• Two of something comfortable.  This can be a night gown or other bed clothes choice to wear after the baby arrives. Button down for nursing ease is best. Also light in fabric because postpartum mothers tend to feel very warm and perspire a good amount the first 48 hours or so.
  • A car seat *in place* in the family car.
  • A “hospital transfer bag” packed with overnight items for mother. Keep this out of sight in the closet (just in case).

Optional items and ideas to help celebrate your Birthing Day: Camera, your favorite music choices, flowers, candles, aromatherapy, birth pool, birth ball, herbal sitz bath/tub tea, postpartum comfort foods or Birthday Cake.

In addition to the above items you will need a Birth Kit. Every midwife has her own style, your midwife will tell you where she prefers to buy.  This kit will be full of items for the actual birth that your midwife will use. Underpads, sterile gloves, lubricating gel, gauze, peri rinse bottle, bulb syringe, cord clamp and more.

 

 

 

Top Ten List to be a Successful Doula

If you’re a new Doula just out of training, here’s a list of tips to get you started.

10.  COMFORT ~ Quality shoes dedicated to attending births. Check out what other care professionals wear for comfort.  Comfortable stretchable stain resistant clothing dedicated to wearing while attending births. Not scrubs but something nice that’s cleaned, pressed and ready for action when the call comes in to support a family. Dress in layers. Depending on where you’re supporting a family, the environment can be very, very warm or even chilly.

9.  SUPPORT ~ A trusted support system of birth professionals. You’ll burn out quickly without the shoulders and ears of another birth professional. There will be times you will desperately need advice and many times when you’ll need a sounding board. Attending births, you’ll witness wonderful miracles but you’ll also sometimes see unkind acts toward yourself or the families you support. You want this person(s) to understand why you won’t share names and keep the families you serve, confidential. Be that support person for them, in trade.

8.  SUPPLIES ~ A “Birth Bag”.  Not the things you’ll use to comfort mother, but one containing the things you’ll want for your own comfort. Basic personal hygiene kit toothbrush/deodorant/hair brush and hair ties/bands. On the go food items, something for muscle/head aches, cell phone charger and an extra set of clothing in case you need them. You aren’t a *real* Doula until you’ve been soaked good an proper in a surprise breaking of the water. (It’s not a matter of if, but when!)  As a Doula, you may be away from home for 24+ hours and having comfort items of your own can make a big difference!

7. CHILDCARE ~ If you have children of your own, a childcare provider *on call*.  Babies don’t come on our schedule so we need a personal childcare provider we can trust and we need to keep that provider happy! Pay her/him well and add bonuses when you get them.

6. HOMEFRONT SUPPORT ~ If you are involved in a relationship, an understanding, flexible partner makes your life so much easier.  Someone at home with broad shoulders who has “got your back”.  Your partner needs to be alright with the fact that you may need to beg out of personal plans at the last minute.  A sense of humor and maturity is a must! You’ll miss family barbecues, your children’s recitals, sports and plays, Holidays, birthdays and you will even get calls in the middle of the night during those “intimate moments”.  A supportive partner can make or break you.

5. TRANSPORTATION ~ If you don’t live in a big city with great bus service, you’re going to want your own car. Not a shared family car. It doesn’t have to be new or even great looking. It does need to be reliable! Your clients should never hear that you’ll be able to come to them when you “can” but that you’ll be there as soon as they need you.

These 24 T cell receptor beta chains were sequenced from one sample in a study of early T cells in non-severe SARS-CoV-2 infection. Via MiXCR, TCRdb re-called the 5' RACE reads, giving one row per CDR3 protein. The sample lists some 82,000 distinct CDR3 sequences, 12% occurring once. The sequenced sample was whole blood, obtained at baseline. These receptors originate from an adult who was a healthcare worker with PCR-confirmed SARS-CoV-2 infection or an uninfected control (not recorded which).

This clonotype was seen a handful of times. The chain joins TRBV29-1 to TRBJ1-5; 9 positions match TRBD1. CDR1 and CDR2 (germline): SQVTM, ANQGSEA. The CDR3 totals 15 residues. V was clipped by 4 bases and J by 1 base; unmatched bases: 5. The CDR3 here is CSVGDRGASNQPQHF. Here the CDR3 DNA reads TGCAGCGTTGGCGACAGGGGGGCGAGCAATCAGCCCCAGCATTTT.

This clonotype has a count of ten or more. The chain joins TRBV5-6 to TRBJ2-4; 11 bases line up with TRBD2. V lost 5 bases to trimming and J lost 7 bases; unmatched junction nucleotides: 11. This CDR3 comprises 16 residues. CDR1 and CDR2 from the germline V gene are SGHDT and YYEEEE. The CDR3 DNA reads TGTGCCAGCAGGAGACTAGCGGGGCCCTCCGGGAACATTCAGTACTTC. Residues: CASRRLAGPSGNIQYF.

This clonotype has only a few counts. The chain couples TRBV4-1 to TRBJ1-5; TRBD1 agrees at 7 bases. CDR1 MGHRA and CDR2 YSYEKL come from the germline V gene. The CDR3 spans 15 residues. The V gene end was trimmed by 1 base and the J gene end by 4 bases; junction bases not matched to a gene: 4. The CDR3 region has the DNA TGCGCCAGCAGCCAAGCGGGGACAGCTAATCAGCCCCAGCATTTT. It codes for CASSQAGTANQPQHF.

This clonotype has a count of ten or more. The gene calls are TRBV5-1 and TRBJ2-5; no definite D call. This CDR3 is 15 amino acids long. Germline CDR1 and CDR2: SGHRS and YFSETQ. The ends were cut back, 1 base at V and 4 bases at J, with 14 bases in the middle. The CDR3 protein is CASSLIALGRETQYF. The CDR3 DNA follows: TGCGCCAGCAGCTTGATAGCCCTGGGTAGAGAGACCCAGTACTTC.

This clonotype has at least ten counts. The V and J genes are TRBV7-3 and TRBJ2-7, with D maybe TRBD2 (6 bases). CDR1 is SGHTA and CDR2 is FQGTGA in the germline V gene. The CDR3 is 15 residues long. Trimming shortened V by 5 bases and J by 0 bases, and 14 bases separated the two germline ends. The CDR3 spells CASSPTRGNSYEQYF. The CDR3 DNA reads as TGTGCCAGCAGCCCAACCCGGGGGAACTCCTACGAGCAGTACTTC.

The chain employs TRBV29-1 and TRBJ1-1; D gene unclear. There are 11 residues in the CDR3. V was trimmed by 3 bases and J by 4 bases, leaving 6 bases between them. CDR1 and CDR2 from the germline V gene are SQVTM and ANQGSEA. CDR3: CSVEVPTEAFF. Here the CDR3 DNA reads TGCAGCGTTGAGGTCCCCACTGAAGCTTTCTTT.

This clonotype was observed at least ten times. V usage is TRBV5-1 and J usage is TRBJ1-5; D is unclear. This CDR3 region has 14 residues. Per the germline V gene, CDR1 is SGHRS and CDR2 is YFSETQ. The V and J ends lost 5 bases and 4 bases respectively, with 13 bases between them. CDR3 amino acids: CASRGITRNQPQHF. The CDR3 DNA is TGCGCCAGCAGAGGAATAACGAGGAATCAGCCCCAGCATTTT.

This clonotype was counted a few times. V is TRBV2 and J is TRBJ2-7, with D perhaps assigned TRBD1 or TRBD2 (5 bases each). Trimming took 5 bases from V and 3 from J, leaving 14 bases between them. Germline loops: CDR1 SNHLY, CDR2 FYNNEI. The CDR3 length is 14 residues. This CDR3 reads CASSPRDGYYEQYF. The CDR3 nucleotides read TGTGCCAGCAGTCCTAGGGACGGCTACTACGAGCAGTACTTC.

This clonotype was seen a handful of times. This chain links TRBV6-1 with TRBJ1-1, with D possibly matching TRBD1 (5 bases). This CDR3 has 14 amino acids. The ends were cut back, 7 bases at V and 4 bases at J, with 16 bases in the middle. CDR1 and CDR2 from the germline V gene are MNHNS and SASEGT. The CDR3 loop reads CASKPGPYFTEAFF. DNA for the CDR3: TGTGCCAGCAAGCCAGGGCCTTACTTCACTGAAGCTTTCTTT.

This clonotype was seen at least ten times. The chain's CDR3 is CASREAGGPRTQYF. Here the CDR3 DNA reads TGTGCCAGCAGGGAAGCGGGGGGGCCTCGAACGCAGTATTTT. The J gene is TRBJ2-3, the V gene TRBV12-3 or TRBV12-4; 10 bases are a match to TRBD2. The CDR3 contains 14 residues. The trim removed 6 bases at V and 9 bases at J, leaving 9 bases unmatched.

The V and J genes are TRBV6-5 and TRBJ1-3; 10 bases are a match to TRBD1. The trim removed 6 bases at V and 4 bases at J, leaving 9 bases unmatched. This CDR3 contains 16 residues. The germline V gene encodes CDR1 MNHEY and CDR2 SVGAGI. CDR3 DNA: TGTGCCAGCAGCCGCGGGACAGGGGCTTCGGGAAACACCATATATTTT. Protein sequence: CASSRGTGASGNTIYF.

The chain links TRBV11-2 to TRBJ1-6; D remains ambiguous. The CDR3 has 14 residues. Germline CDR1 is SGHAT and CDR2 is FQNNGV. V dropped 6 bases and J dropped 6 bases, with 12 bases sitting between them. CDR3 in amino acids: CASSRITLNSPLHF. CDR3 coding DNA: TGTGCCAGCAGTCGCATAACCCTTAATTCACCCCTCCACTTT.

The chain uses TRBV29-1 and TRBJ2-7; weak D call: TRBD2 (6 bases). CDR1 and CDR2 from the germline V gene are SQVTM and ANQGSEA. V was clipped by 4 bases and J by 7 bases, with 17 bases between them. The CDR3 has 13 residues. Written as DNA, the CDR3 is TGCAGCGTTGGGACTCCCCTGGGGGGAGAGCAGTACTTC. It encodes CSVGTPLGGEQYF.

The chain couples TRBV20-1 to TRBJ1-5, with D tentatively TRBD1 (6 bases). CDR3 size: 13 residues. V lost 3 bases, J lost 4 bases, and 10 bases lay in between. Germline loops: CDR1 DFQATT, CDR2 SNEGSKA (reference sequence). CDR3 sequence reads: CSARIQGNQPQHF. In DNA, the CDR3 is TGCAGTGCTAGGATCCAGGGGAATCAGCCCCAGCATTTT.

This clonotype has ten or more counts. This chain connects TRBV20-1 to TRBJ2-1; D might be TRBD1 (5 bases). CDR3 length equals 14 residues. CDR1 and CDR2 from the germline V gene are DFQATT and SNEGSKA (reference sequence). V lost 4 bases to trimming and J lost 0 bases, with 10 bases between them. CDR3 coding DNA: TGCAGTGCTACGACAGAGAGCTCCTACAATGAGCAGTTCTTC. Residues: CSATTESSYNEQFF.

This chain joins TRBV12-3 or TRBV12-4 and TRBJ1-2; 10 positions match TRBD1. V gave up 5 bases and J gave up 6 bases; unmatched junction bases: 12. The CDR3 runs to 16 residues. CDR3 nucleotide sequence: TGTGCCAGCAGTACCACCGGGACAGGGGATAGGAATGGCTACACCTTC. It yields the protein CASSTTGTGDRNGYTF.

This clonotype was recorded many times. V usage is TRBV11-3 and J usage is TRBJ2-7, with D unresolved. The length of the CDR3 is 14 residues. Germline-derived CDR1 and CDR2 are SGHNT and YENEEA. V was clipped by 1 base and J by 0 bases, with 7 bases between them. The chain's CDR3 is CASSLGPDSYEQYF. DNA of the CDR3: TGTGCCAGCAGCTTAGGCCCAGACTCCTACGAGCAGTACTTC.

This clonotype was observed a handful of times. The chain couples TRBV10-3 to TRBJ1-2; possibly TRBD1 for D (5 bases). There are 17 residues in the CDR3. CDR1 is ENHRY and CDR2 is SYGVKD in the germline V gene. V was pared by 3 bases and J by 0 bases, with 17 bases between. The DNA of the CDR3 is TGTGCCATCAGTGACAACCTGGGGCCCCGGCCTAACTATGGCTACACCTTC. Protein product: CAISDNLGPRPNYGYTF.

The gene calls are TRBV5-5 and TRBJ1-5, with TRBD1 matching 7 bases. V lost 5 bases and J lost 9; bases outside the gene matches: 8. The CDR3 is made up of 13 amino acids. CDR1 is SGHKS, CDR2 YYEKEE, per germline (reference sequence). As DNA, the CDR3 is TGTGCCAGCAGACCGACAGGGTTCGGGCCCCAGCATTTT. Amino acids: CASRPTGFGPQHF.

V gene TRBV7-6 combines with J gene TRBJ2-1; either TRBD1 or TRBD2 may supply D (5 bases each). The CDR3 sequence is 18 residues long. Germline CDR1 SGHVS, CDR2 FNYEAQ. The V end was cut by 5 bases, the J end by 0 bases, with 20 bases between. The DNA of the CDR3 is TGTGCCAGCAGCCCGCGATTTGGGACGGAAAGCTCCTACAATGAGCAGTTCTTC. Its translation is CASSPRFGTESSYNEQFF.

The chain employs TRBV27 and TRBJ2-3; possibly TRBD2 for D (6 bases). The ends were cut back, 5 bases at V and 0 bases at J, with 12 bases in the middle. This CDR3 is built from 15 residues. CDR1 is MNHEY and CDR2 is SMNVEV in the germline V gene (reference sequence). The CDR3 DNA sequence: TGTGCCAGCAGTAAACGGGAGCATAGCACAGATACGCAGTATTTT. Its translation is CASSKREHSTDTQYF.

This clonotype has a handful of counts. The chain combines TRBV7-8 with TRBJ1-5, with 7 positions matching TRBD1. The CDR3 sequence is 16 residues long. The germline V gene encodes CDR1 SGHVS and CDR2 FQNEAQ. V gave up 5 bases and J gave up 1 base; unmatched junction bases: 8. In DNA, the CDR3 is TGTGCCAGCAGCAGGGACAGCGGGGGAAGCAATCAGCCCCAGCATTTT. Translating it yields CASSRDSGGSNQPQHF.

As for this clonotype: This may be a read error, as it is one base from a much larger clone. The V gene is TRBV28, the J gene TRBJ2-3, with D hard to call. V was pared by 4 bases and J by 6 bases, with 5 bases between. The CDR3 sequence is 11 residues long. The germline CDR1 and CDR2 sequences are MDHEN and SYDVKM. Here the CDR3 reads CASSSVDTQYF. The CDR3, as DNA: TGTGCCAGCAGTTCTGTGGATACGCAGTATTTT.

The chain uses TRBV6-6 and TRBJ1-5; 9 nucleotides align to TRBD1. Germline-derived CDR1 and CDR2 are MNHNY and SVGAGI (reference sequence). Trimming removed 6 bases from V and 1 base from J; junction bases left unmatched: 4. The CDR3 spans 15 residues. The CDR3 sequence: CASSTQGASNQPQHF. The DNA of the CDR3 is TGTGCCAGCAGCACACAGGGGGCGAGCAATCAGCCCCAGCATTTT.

4. PROFESSIONAL APPEARANCE ~ Even if you’re attending a home birth and you know the family is like-minded to your personal style, remember there’s always the outside chance you may have to transfer to hospital. Consider what others may see. Suggestive or political “sayings” across the t-shirt, low cut pants that show off your backside as you bend and stoop, multiple facial piercings, chipped polish,  excessive (even natural) scents; can be a bit much for the typical hospital staff to take. You want those first 8 seconds when snap judgements are made, to be positive ones. Put your best foot forward and the next time they see you at that particular hospital, they’ll already know you to be a professional.

3. INTEGRITY ~  If you interview and are hired by a family who based on *you*,  want *you* to be their Doula, keep your word. Don’t request on social media for a “back up” to take your place because you want to go camping or hiking or some other “out of area” activity. You agree to put this family on your schedule and only use a back up for true emergencies. Schedule fun and stick to it just like you do your Doula dates. There’s no reason you can’t have vacations or special days if you schedule them ahead of time and don’t schedule labor support clients in that same time period.

2. NON-BIASED ACCEPTANCE ~ Adopt a personal creed of non-judgmental support. Use and re-use the tried and true mantra of Doulas all over the world, “It’s not my birth”  Repeat this in your head as you support the family in whatever decisions they make during the labor and birth.  You may have interviewed and been hired by a woman who told you she wanted,  “A non-medicated birth using water and position changing as her comfort measure.”  Be prepared to understand when she drastically veers off her birth plan and requests a surgical birth because she wants to choose the birth day of her baby or the mother who decides upon an epidural for her vaginal birth because her best friend shared,  “It’s the safest way for baby.”  Repeat, repeat in your head…”It’s not my birth”. Smile, go over benefits and risks but in the end, support her in her decisions regarding her birth.

And the number 1 Top tool to be a successful DOULA…………..

“EXPERIENCE!”  A Doula training with an organization like, CAPPA or DONA can never be underestimated. You’ll learn and *practice* the different ways women choose to birth and the methods to support those women.
Get out and experience all types of birth. Attend them for free just to get your foot in the door. Offer to “shadow” a more experienced birth professional as she attends births and get feedback so you learn from the experience.
Attend homebirths, birth center births, unmedicated hospital births, epidural supported hospital births and even surgical births. All these families need support and in the beginning, you need them just as much.  Time and experience will shape you into a sought after Doula in your community.